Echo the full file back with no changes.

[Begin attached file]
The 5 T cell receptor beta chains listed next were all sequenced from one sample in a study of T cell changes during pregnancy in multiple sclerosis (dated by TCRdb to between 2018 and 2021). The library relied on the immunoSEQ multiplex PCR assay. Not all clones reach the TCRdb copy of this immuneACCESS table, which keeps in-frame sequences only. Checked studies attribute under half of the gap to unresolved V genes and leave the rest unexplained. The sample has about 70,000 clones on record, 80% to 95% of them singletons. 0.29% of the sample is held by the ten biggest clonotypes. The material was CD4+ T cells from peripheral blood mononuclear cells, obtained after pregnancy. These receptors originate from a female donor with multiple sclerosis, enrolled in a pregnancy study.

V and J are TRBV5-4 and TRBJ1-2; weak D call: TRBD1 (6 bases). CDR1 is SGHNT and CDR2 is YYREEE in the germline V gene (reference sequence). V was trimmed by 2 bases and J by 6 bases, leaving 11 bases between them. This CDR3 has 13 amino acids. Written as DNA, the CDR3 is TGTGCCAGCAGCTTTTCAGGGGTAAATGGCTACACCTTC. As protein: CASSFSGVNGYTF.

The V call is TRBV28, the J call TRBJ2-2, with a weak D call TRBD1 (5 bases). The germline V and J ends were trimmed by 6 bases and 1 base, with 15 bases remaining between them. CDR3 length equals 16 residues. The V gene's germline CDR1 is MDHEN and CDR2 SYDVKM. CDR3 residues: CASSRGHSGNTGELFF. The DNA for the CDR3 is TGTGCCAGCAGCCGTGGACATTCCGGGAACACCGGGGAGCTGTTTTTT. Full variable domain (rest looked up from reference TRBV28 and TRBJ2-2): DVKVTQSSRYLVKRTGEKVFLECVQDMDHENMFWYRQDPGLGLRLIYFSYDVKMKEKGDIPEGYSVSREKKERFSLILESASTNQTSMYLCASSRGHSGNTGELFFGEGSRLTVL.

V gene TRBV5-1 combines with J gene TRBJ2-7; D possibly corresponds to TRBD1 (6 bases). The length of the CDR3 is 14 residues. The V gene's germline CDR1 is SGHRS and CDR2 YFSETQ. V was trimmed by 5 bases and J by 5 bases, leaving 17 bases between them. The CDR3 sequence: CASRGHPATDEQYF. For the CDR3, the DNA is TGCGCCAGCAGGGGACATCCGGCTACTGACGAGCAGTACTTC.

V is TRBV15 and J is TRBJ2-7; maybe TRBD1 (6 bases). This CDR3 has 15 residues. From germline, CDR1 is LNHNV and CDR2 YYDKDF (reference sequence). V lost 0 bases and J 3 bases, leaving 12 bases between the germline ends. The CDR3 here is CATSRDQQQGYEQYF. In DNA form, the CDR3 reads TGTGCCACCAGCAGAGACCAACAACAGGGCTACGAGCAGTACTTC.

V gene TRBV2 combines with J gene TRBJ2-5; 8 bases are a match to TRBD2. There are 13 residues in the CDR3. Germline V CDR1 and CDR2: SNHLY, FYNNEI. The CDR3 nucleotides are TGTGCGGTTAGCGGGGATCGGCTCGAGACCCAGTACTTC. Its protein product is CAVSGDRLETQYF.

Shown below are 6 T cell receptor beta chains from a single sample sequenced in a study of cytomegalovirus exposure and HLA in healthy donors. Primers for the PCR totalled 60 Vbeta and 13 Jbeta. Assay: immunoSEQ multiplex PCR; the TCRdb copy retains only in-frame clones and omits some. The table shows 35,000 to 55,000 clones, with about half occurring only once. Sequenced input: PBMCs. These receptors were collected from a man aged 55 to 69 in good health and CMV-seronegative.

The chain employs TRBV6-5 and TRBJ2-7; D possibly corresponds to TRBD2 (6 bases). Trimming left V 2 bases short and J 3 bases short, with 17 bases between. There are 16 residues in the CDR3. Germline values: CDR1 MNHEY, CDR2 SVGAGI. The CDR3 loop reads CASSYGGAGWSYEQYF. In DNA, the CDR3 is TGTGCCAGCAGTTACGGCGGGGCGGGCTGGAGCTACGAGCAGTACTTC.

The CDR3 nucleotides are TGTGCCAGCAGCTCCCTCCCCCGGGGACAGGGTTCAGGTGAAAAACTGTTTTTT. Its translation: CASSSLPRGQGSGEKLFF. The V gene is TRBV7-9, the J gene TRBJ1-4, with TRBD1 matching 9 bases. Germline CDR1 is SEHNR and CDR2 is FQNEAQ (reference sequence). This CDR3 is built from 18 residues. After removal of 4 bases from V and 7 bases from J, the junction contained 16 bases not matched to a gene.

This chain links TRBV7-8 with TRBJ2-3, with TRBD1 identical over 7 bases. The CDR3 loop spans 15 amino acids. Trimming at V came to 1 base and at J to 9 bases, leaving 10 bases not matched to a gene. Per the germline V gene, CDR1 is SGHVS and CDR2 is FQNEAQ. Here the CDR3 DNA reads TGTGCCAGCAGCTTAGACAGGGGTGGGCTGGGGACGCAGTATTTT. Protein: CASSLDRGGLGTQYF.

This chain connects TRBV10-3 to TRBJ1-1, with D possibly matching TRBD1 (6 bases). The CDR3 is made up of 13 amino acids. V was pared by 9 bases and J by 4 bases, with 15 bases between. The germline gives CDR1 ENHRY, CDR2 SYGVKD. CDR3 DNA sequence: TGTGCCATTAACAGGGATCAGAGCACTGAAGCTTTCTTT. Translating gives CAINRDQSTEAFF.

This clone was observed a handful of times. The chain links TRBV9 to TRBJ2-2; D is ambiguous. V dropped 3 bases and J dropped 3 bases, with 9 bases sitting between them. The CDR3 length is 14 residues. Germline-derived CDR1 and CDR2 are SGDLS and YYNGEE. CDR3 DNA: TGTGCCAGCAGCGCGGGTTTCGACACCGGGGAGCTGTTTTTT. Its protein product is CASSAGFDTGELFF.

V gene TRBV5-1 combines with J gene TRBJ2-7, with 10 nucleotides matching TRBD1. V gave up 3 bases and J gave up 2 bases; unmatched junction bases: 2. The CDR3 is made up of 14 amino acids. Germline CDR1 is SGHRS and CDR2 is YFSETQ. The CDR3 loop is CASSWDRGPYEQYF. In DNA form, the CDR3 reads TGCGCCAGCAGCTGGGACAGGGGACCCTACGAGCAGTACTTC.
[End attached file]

The 5 T cell receptor beta chains listed next were all sequenced from one sample in a study of T cell changes during pregnancy in multiple sclerosis (dated by TCRdb to between 2018 and 2021). The library relied on the immunoSEQ multiplex PCR assay. Not all clones reach the TCRdb copy of this immuneACCESS table, which keeps in-frame sequences only. Checked studies attribute under half of the gap to unresolved V genes and leave the rest unexplained. The sample has about 70,000 clones on record, 80% to 95% of them singletons. 0.29% of the sample is held by the ten biggest clonotypes. The material was CD4+ T cells from peripheral blood mononuclear cells, obtained after pregnancy. These receptors originate from a female donor with multiple sclerosis, enrolled in a pregnancy study.

V and J are TRBV5-4 and TRBJ1-2; weak D call: TRBD1 (6 bases). CDR1 is SGHNT and CDR2 is YYREEE in the germline V gene (reference sequence). V was trimmed by 2 bases and J by 6 bases, leaving 11 bases between them. This CDR3 has 13 amino acids. Written as DNA, the CDR3 is TGTGCCAGCAGCTTTTCAGGGGTAAATGGCTACACCTTC. As protein: CASSFSGVNGYTF.

The V call is TRBV28, the J call TRBJ2-2, with a weak D call TRBD1 (5 bases). The germline V and J ends were trimmed by 6 bases and 1 base, with 15 bases remaining between them. CDR3 length equals 16 residues. The V gene's germline CDR1 is MDHEN and CDR2 SYDVKM. CDR3 residues: CASSRGHSGNTGELFF. The DNA for the CDR3 is TGTGCCAGCAGCCGTGGACATTCCGGGAACACCGGGGAGCTGTTTTTT. Full variable domain (rest looked up from reference TRBV28 and TRBJ2-2): DVKVTQSSRYLVKRTGEKVFLECVQDMDHENMFWYRQDPGLGLRLIYFSYDVKMKEKGDIPEGYSVSREKKERFSLILESASTNQTSMYLCASSRGHSGNTGELFFGEGSRLTVL.

V gene TRBV5-1 combines with J gene TRBJ2-7; D possibly corresponds to TRBD1 (6 bases). The length of the CDR3 is 14 residues. The V gene's germline CDR1 is SGHRS and CDR2 YFSETQ. V was trimmed by 5 bases and J by 5 bases, leaving 17 bases between them. The CDR3 sequence: CASRGHPATDEQYF. For the CDR3, the DNA is TGCGCCAGCAGGGGACATCCGGCTACTGACGAGCAGTACTTC.

V is TRBV15 and J is TRBJ2-7; maybe TRBD1 (6 bases). This CDR3 has 15 residues. From germline, CDR1 is LNHNV and CDR2 YYDKDF (reference sequence). V lost 0 bases and J 3 bases, leaving 12 bases between the germline ends. The CDR3 here is CATSRDQQQGYEQYF. In DNA form, the CDR3 reads TGTGCCACCAGCAGAGACCAACAACAGGGCTACGAGCAGTACTTC.

V gene TRBV2 combines with J gene TRBJ2-5; 8 bases are a match to TRBD2. There are 13 residues in the CDR3. Germline V CDR1 and CDR2: SNHLY, FYNNEI. The CDR3 nucleotides are TGTGCGGTTAGCGGGGATCGGCTCGAGACCCAGTACTTC. Its protein product is CAVSGDRLETQYF.

Shown below are 6 T cell receptor beta chains from a single sample sequenced in a study of cytomegalovirus exposure and HLA in healthy donors. Primers for the PCR totalled 60 Vbeta and 13 Jbeta. Assay: immunoSEQ multiplex PCR; the TCRdb copy retains only in-frame clones and omits some. The table shows 35,000 to 55,000 clones, with about half occurring only once. Sequenced input: PBMCs. These receptors were collected from a man aged 55 to 69 in good health and CMV-seronegative.

The chain employs TRBV6-5 and TRBJ2-7; D possibly corresponds to TRBD2 (6 bases). Trimming left V 2 bases short and J 3 bases short, with 17 bases between. There are 16 residues in the CDR3. Germline values: CDR1 MNHEY, CDR2 SVGAGI. The CDR3 loop reads CASSYGGAGWSYEQYF. In DNA, the CDR3 is TGTGCCAGCAGTTACGGCGGGGCGGGCTGGAGCTACGAGCAGTACTTC.

The CDR3 nucleotides are TGTGCCAGCAGCTCCCTCCCCCGGGGACAGGGTTCAGGTGAAAAACTGTTTTTT. Its translation: CASSSLPRGQGSGEKLFF. The V gene is TRBV7-9, the J gene TRBJ1-4, with TRBD1 matching 9 bases. Germline CDR1 is SEHNR and CDR2 is FQNEAQ (reference sequence). This CDR3 is built from 18 residues. After removal of 4 bases from V and 7 bases from J, the junction contained 16 bases not matched to a gene.

This chain links TRBV7-8 with TRBJ2-3, with TRBD1 identical over 7 bases. The CDR3 loop spans 15 amino acids. Trimming at V came to 1 base and at J to 9 bases, leaving 10 bases not matched to a gene. Per the germline V gene, CDR1 is SGHVS and CDR2 is FQNEAQ. Here the CDR3 DNA reads TGTGCCAGCAGCTTAGACAGGGGTGGGCTGGGGACGCAGTATTTT. Protein: CASSLDRGGLGTQYF.

This chain connects TRBV10-3 to TRBJ1-1, with D possibly matching TRBD1 (6 bases). The CDR3 is made up of 13 amino acids. V was pared by 9 bases and J by 4 bases, with 15 bases between. The germline gives CDR1 ENHRY, CDR2 SYGVKD. CDR3 DNA sequence: TGTGCCATTAACAGGGATCAGAGCACTGAAGCTTTCTTT. Translating gives CAINRDQSTEAFF.

This clone was observed a handful of times. The chain links TRBV9 to TRBJ2-2; D is ambiguous. V dropped 3 bases and J dropped 3 bases, with 9 bases sitting between them. The CDR3 length is 14 residues. Germline-derived CDR1 and CDR2 are SGDLS and YYNGEE. CDR3 DNA: TGTGCCAGCAGCGCGGGTTTCGACACCGGGGAGCTGTTTTTT. Its protein product is CASSAGFDTGELFF.

V gene TRBV5-1 combines with J gene TRBJ2-7, with 10 nucleotides matching TRBD1. V gave up 3 bases and J gave up 2 bases; unmatched junction bases: 2. The CDR3 is made up of 14 amino acids. Germline CDR1 is SGHRS and CDR2 is YFSETQ. The CDR3 loop is CASSWDRGPYEQYF. In DNA form, the CDR3 reads TGCGCCAGCAGCTGGGACAGGGGACCCTACGAGCAGTACTTC.